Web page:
Usually, our best chance to enjoy fresh apple cider comes with an autumn visit to an orchard. Watching the cider extracted from apples mashed with large, traditional presses is the distinct and delightful pleasure of any visit to one of the many “You Pick ‘Em” farms that open their orchards to the public each fall. But for most of us, those opportunities are few and far between. Fear not, cider fans. Making your own cider at home is surprisingly easy and doesn’t require bulky equipment.
If you’ve ever juiced an apple using a countertop juicer, you’re already making cider. The pulp is extracted from the raw fruit, but does not filter, leaving a substantial amount of solid matter in the resulting juice. Easy peasy.
Even without an expensive juicer, we can still pull it off without too much trouble. Follow these simple steps for making fresh apple cider at home.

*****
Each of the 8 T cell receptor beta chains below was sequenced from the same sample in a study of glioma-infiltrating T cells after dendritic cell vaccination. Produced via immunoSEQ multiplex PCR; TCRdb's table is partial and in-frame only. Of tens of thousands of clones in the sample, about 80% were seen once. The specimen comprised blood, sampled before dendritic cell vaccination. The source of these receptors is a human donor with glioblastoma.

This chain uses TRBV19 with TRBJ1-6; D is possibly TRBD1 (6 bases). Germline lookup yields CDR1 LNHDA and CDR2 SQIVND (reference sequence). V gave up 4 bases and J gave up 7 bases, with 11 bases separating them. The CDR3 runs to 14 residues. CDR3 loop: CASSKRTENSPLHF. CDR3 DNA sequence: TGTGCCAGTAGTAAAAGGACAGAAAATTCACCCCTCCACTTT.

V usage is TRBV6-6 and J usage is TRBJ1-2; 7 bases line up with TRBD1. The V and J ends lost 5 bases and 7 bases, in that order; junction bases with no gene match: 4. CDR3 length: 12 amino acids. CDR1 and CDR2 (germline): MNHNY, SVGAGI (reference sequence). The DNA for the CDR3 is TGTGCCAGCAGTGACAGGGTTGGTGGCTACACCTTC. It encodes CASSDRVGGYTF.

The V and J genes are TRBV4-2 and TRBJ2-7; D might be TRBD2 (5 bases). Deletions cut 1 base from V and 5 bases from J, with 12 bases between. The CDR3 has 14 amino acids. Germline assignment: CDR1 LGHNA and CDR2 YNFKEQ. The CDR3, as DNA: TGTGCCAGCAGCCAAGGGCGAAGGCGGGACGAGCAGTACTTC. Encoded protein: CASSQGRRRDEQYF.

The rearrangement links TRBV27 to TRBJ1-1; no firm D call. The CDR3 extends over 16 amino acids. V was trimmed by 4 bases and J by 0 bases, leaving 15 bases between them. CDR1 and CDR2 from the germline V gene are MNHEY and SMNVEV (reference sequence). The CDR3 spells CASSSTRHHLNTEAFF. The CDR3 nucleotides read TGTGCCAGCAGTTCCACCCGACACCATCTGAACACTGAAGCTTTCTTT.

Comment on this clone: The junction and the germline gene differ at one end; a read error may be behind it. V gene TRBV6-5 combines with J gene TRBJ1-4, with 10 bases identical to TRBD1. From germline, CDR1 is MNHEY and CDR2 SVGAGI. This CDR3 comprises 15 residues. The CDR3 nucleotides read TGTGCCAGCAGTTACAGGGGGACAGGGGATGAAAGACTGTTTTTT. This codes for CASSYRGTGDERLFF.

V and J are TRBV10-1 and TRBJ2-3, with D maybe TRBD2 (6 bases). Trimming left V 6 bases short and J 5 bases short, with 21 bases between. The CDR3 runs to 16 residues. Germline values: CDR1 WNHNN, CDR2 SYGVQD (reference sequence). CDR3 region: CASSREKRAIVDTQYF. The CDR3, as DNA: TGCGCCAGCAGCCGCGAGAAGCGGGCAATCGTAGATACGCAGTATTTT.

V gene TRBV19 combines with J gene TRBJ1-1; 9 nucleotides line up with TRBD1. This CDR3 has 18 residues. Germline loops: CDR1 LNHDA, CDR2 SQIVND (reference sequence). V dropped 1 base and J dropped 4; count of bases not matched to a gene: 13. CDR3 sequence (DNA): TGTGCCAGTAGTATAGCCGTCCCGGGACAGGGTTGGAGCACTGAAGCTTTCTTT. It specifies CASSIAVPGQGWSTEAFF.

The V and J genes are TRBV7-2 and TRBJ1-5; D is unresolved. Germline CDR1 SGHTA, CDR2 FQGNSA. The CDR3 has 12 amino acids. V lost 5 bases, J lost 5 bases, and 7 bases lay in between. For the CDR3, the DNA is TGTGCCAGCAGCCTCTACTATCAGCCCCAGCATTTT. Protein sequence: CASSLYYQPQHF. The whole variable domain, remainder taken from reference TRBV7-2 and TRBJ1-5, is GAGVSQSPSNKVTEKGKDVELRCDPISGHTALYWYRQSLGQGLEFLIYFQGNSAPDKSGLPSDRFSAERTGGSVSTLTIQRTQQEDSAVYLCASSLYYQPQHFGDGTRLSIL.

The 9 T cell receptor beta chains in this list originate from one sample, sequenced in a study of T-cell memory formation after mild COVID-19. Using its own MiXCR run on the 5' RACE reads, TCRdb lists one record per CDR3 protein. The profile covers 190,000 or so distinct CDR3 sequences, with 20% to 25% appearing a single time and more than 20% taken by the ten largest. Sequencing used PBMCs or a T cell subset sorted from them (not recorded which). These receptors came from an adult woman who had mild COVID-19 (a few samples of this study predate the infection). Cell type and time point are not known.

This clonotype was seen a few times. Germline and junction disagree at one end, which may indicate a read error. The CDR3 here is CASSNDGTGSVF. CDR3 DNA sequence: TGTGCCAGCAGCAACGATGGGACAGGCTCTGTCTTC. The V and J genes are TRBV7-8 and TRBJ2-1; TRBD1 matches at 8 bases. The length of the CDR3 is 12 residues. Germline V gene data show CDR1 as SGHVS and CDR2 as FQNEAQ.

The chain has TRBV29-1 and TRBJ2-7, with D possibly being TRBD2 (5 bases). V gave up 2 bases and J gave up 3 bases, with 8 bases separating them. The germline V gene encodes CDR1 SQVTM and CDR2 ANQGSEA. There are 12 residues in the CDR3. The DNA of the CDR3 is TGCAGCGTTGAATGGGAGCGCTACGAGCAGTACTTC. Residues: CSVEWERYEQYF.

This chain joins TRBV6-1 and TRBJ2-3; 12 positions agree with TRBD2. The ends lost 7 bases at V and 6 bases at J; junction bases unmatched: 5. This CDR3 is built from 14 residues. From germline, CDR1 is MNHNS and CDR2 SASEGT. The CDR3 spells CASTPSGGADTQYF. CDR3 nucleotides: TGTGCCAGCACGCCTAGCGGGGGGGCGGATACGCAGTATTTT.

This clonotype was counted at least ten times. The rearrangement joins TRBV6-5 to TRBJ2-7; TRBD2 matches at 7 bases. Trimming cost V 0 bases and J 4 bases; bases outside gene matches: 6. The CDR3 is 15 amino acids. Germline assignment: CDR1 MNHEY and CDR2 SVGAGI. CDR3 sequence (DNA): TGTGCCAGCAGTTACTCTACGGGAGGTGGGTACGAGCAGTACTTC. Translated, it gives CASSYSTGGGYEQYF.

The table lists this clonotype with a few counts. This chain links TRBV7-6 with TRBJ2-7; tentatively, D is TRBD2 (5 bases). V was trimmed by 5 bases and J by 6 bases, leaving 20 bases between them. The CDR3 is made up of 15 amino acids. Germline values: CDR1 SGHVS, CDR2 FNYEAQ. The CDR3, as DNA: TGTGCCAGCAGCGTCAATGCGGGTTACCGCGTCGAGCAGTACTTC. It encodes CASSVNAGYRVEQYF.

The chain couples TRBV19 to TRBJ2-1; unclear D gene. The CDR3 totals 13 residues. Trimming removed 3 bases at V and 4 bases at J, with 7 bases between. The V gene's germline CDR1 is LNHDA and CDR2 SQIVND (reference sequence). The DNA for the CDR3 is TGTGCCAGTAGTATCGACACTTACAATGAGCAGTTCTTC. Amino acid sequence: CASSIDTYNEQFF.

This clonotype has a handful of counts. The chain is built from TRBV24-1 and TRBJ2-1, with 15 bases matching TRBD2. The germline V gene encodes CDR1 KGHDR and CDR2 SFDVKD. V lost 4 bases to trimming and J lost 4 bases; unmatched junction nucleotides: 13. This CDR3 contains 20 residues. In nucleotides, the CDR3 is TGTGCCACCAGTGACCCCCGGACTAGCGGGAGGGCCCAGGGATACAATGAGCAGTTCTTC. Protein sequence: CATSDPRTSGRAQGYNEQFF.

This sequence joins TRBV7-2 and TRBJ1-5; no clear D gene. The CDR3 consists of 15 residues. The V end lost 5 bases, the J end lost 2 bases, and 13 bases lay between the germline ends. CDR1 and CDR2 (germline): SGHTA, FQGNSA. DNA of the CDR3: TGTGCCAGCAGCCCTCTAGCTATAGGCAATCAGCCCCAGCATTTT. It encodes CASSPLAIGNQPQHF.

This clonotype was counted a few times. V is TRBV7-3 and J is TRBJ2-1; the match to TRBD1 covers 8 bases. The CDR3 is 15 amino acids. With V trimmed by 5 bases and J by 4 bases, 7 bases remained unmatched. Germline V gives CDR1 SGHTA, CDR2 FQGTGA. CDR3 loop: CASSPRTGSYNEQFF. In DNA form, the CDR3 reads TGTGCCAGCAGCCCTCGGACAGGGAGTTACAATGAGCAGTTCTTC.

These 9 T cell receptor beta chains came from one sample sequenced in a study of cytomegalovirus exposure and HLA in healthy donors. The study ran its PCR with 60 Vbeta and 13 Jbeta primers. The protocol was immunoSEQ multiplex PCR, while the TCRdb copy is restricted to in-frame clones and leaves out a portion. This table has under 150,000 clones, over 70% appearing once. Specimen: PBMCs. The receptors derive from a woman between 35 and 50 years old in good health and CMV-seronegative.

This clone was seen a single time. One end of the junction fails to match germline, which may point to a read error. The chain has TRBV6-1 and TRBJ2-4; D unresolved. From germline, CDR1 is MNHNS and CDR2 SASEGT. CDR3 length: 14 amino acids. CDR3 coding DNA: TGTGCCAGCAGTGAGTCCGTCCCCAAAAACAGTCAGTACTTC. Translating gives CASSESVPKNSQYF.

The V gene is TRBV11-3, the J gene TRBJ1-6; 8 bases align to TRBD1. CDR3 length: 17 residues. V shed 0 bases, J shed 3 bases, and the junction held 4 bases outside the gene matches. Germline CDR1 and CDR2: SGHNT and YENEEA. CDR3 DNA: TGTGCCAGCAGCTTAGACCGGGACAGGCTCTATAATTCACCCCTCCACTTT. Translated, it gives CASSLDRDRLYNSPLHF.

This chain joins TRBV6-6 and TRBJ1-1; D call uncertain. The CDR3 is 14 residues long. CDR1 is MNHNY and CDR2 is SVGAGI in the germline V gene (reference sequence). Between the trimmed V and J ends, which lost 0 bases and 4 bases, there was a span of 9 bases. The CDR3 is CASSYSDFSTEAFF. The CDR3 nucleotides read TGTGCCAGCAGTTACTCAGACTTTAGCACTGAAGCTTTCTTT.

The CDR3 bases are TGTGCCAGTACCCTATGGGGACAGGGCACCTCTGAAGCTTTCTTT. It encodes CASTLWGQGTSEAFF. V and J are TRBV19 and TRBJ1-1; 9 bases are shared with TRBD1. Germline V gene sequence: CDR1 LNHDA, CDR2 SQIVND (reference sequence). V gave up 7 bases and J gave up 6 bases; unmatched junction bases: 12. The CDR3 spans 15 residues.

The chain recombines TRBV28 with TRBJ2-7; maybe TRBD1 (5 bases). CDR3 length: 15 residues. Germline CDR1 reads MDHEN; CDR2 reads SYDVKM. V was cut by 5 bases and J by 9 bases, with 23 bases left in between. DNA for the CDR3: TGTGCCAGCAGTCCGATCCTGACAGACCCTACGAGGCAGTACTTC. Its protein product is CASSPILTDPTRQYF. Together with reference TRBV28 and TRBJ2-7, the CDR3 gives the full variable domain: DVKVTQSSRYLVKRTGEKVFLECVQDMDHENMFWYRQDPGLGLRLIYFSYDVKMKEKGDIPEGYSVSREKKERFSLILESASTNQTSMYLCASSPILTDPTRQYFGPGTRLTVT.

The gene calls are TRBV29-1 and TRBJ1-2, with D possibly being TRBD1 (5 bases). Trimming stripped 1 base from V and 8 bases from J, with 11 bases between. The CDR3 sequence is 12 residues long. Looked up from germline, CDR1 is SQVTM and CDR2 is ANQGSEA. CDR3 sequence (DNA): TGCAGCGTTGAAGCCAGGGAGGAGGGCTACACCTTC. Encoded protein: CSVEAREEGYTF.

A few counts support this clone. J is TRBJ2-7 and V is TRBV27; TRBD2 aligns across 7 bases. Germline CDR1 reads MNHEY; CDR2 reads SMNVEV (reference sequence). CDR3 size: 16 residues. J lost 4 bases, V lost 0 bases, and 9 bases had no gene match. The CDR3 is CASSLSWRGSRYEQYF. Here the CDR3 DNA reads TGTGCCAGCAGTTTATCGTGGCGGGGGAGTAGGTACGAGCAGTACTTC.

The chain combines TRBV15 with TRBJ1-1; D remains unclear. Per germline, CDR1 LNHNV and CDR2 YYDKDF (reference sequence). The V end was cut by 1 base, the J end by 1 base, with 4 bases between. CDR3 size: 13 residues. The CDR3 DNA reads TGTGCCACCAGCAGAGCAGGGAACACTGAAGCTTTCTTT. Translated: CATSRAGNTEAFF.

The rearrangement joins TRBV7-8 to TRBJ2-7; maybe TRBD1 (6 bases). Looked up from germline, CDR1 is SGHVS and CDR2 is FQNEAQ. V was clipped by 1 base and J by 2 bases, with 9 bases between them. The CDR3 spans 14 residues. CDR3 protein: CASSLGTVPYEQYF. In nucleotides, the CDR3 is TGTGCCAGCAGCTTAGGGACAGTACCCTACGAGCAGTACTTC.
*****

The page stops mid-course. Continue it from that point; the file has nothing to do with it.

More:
Don’t use apples you wouldn’t eat! Bruised, mushy or discolored apples don’t taste good in any form.
Preparing the Apples
Once segmented, place small batches in a food processor and puree.
Pour pureed apples into the pouch. Pull the edges together and twist tightly. Lift the bundle over the surface of the cider and squeeze firmly to force as much liquid as possible from the flesh.
Unlike filtered juice, there is still plenty of solid apple matter in your cider and because it has not been pasteurized, spoilage is an issue. Stored in an airtight container, it will last just a week or so in the refrigerator before it begins to go bad. So drink up! We’ll make more.
Originally: How to Make Apple Cider